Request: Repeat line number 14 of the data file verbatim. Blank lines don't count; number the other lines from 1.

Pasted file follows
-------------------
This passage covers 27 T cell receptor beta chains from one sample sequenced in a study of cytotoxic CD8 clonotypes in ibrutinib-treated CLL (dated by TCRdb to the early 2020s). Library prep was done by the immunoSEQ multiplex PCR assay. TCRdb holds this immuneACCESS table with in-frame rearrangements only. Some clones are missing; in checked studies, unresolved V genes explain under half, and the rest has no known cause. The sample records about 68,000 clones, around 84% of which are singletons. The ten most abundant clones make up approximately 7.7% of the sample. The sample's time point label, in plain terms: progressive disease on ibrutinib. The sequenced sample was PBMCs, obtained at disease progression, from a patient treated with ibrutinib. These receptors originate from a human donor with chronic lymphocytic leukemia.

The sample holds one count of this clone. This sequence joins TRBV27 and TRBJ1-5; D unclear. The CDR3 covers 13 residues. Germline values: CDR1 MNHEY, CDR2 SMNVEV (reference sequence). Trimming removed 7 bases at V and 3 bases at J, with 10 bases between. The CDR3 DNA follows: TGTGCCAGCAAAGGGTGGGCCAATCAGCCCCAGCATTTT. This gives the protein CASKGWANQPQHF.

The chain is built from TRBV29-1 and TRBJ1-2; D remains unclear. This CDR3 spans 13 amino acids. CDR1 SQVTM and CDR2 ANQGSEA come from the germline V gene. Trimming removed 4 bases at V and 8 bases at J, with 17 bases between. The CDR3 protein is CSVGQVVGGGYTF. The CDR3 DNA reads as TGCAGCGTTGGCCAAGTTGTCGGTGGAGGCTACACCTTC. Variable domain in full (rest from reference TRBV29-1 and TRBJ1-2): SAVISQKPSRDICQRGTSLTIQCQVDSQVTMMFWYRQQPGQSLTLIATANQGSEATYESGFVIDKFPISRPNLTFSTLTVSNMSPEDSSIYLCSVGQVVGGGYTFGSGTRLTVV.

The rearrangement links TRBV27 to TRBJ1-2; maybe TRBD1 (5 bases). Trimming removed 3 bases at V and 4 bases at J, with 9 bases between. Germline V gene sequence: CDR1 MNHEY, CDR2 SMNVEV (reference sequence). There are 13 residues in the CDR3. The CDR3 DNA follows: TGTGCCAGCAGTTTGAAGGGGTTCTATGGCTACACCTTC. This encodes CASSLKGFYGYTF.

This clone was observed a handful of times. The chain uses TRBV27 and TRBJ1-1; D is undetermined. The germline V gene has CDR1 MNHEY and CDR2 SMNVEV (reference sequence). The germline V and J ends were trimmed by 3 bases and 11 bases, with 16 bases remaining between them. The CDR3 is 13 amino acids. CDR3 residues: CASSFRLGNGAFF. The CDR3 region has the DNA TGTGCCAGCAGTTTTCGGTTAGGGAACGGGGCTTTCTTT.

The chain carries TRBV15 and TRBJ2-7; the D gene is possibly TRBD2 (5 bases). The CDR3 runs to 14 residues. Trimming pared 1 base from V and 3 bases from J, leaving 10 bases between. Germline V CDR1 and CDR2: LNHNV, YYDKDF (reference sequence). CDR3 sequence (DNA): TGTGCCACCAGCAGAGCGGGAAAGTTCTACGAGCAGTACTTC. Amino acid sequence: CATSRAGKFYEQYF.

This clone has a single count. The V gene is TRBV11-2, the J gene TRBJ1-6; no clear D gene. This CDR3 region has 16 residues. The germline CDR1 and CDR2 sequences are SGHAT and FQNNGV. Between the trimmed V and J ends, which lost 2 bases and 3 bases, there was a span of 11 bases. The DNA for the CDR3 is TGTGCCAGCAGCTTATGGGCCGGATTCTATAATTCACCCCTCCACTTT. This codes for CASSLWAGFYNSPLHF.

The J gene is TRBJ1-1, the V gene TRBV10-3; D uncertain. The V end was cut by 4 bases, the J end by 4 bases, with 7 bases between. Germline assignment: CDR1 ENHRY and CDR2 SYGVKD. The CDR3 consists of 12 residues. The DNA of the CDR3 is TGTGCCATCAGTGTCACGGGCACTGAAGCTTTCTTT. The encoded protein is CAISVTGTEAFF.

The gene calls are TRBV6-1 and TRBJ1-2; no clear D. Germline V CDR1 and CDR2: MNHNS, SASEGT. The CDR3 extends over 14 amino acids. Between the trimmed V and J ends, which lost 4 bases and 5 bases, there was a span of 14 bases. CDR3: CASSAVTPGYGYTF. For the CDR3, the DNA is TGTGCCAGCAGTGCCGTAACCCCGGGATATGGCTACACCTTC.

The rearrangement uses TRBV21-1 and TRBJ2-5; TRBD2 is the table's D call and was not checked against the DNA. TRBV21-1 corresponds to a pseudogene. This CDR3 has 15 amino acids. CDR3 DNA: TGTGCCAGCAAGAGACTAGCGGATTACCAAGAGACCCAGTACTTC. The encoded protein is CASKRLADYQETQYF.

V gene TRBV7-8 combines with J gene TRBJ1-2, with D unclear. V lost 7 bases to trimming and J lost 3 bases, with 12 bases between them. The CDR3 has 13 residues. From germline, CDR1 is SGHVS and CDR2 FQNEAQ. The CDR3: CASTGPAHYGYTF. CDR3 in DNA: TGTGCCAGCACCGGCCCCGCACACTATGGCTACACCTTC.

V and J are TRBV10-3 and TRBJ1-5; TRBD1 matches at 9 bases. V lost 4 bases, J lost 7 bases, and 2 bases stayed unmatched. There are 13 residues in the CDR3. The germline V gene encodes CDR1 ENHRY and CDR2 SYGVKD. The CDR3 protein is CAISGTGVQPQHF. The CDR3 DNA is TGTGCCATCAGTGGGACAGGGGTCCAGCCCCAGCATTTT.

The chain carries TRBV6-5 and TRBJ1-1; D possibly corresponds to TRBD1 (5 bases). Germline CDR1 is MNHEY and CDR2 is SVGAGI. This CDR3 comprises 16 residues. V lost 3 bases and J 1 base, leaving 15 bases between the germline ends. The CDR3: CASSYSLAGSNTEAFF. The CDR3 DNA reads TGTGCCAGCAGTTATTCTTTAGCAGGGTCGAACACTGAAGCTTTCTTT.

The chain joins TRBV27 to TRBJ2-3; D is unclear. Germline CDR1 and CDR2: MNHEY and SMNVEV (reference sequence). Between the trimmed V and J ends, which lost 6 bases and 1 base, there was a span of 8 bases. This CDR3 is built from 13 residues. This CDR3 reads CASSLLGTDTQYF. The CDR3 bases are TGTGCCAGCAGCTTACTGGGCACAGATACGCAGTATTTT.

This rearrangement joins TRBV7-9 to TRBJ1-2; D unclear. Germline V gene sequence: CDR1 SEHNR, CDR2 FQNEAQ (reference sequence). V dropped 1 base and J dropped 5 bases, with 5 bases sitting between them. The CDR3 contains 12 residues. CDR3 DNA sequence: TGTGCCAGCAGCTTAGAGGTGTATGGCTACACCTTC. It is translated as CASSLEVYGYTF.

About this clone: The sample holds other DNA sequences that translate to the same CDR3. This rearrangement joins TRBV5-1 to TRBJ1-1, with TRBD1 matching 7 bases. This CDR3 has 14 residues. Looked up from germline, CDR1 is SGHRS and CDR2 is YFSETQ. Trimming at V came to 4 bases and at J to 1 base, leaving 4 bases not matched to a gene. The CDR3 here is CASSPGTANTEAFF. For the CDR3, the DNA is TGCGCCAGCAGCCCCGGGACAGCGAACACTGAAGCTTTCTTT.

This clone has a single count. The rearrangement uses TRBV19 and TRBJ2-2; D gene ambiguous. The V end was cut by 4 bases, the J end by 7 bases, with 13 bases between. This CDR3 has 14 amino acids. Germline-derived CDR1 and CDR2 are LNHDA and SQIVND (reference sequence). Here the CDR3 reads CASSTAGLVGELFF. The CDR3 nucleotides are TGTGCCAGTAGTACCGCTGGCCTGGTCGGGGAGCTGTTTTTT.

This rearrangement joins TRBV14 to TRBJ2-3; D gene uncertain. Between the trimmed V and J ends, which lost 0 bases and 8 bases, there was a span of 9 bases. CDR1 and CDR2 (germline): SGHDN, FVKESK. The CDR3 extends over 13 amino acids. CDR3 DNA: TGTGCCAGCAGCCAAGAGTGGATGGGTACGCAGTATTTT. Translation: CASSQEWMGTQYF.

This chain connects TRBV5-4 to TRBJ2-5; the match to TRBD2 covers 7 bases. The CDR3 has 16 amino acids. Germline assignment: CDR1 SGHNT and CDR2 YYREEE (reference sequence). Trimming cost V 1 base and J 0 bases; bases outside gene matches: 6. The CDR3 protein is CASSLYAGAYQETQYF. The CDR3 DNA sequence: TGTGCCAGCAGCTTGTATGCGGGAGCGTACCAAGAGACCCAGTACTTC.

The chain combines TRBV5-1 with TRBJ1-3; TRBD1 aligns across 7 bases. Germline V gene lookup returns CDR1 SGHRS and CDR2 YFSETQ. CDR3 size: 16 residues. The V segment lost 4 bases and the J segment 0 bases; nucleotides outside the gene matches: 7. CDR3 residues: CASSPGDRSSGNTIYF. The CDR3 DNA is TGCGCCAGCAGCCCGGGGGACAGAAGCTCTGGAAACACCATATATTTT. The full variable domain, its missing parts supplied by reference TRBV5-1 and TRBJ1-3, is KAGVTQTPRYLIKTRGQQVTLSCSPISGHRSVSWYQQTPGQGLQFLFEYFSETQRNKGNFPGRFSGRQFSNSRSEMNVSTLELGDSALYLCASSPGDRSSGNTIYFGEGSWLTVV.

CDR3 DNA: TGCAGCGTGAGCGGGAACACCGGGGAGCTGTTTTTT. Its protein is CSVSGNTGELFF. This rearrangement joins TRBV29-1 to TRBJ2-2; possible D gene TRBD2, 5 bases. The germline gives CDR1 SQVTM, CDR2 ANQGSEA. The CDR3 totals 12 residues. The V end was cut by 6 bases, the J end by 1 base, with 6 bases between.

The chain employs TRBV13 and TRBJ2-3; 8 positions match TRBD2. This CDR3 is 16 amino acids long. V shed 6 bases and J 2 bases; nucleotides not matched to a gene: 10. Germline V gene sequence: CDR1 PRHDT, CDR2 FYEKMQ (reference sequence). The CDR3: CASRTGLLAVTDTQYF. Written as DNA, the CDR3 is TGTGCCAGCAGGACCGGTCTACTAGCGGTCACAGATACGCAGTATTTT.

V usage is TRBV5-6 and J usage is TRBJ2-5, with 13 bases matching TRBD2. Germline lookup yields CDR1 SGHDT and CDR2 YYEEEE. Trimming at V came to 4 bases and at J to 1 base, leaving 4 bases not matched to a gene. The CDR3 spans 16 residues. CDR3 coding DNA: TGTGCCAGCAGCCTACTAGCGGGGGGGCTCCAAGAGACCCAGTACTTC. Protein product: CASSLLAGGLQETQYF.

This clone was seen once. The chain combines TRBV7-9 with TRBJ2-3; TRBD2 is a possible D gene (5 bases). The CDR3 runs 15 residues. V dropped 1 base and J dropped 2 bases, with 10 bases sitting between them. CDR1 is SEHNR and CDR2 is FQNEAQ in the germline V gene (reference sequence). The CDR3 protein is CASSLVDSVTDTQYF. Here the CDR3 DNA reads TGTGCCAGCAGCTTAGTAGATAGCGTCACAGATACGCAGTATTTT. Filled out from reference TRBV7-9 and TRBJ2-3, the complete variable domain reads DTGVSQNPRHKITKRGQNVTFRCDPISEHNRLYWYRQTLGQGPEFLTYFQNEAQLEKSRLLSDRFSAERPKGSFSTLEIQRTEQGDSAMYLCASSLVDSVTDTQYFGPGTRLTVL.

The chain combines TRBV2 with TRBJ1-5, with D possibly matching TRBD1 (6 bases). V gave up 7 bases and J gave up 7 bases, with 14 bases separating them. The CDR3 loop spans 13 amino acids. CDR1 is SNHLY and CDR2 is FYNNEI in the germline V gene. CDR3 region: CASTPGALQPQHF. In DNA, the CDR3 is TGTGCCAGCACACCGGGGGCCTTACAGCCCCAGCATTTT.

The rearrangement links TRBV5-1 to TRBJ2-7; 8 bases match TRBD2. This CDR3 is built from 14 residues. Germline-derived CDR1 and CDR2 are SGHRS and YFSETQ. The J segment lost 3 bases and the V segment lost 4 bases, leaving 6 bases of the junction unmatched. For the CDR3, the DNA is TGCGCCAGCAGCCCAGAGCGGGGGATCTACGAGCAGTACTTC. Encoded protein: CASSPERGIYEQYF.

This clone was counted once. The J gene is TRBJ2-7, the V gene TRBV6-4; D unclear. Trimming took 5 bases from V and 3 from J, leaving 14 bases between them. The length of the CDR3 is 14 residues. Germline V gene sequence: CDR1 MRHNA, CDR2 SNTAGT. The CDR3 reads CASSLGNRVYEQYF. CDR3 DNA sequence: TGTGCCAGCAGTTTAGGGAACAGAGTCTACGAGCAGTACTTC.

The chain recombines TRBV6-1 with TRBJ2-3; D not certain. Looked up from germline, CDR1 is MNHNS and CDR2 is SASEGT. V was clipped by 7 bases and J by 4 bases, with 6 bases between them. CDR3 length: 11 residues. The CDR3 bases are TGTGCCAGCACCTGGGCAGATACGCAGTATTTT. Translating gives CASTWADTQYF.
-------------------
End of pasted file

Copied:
The chain joins TRBV27 to TRBJ2-3; D is unclear. Germline CDR1 and CDR2: MNHEY and SMNVEV (reference sequence). Between the trimmed V and J ends, which lost 6 bases and 1 base, there was a span of 8 bases. This CDR3 is built from 13 residues. This CDR3 reads CASSLLGTDTQYF. The CDR3 bases are TGTGCCAGCAGCTTACTGGGCACAGATACGCAGTATTTT.